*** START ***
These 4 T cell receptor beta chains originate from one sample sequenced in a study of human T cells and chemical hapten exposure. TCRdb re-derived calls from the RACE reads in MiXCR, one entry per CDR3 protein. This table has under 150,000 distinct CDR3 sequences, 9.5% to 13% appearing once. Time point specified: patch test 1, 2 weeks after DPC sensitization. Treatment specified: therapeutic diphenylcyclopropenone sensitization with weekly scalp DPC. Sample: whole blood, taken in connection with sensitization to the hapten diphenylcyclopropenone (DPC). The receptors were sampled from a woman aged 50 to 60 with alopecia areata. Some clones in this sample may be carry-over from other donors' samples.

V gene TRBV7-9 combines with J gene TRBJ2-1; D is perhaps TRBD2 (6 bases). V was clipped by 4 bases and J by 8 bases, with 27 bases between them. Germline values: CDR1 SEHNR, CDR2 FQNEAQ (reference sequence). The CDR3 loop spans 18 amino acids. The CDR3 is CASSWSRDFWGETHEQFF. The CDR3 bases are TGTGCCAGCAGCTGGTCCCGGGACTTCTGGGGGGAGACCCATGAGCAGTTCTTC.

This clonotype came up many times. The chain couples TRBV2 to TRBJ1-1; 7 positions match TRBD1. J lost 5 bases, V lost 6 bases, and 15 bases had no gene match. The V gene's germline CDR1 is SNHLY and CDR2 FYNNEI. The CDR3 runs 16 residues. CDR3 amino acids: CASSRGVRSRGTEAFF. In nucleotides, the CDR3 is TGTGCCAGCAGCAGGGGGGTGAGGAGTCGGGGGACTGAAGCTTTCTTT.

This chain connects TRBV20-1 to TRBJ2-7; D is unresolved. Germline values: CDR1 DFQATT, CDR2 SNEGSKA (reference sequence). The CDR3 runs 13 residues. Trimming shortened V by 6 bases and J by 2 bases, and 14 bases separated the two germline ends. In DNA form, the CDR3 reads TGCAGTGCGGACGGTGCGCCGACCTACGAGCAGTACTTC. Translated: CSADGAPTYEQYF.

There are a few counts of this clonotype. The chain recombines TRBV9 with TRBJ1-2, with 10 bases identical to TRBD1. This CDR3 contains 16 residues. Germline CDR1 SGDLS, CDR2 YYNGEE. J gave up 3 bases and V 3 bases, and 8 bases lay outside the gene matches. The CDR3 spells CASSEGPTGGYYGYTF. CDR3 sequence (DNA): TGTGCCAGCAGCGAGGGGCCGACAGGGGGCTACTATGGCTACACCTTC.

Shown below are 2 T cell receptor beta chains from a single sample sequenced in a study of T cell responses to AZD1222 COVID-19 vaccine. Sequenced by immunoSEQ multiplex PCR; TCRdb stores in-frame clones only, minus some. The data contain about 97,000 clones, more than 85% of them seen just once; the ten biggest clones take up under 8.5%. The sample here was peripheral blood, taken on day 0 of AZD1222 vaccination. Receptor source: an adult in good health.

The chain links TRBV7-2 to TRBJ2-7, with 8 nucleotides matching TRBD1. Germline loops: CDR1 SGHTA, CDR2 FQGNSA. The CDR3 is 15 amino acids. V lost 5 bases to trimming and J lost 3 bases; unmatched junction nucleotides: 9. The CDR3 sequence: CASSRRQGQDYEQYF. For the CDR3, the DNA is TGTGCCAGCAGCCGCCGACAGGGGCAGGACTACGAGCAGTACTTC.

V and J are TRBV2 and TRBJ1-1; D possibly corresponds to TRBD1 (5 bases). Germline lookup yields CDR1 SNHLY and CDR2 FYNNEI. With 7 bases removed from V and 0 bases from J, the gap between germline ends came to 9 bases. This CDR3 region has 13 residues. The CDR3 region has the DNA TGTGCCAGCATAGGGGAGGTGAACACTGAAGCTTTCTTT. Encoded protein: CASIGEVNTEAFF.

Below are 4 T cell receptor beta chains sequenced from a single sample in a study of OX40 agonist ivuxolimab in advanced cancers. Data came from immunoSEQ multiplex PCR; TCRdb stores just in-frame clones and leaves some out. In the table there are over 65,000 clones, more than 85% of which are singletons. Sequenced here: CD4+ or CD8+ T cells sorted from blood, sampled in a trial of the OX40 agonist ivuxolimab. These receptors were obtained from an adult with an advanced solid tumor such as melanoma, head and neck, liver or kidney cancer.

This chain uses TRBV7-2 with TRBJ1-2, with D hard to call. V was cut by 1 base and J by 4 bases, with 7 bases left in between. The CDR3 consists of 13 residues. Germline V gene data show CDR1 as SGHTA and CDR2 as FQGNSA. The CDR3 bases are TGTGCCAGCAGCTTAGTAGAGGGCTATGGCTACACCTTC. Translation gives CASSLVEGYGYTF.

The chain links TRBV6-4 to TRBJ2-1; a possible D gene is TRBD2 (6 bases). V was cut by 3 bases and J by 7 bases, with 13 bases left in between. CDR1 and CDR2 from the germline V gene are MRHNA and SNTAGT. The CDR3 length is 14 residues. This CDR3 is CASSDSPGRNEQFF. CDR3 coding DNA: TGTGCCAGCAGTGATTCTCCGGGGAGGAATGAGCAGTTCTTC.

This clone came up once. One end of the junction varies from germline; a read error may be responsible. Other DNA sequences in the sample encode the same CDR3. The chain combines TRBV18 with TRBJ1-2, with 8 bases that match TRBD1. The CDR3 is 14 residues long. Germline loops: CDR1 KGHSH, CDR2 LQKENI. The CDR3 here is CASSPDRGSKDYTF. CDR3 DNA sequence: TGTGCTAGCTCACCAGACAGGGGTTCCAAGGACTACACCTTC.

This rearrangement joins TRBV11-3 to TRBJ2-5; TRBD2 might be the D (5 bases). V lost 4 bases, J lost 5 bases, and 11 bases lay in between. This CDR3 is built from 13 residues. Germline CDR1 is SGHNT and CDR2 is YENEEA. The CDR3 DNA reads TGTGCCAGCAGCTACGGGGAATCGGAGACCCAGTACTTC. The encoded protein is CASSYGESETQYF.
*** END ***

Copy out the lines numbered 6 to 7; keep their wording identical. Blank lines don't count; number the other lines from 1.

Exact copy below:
Shown below are 2 T cell receptor beta chains from a single sample sequenced in a study of T cell responses to AZD1222 COVID-19 vaccine. Sequenced by immunoSEQ multiplex PCR; TCRdb stores in-frame clones only, minus some. The data contain about 97,000 clones, more than 85% of them seen just once; the ten biggest clones take up under 8.5%. The sample here was peripheral blood, taken on day 0 of AZD1222 vaccination. Receptor source: an adult in good health.

The chain links TRBV7-2 to TRBJ2-7, with 8 nucleotides matching TRBD1. Germline loops: CDR1 SGHTA, CDR2 FQGNSA. The CDR3 is 15 amino acids. V lost 5 bases to trimming and J lost 3 bases; unmatched junction nucleotides: 9. The CDR3 sequence: CASSRRQGQDYEQYF. For the CDR3, the DNA is TGTGCCAGCAGCCGCCGACAGGGGCAGGACTACGAGCAGTACTTC.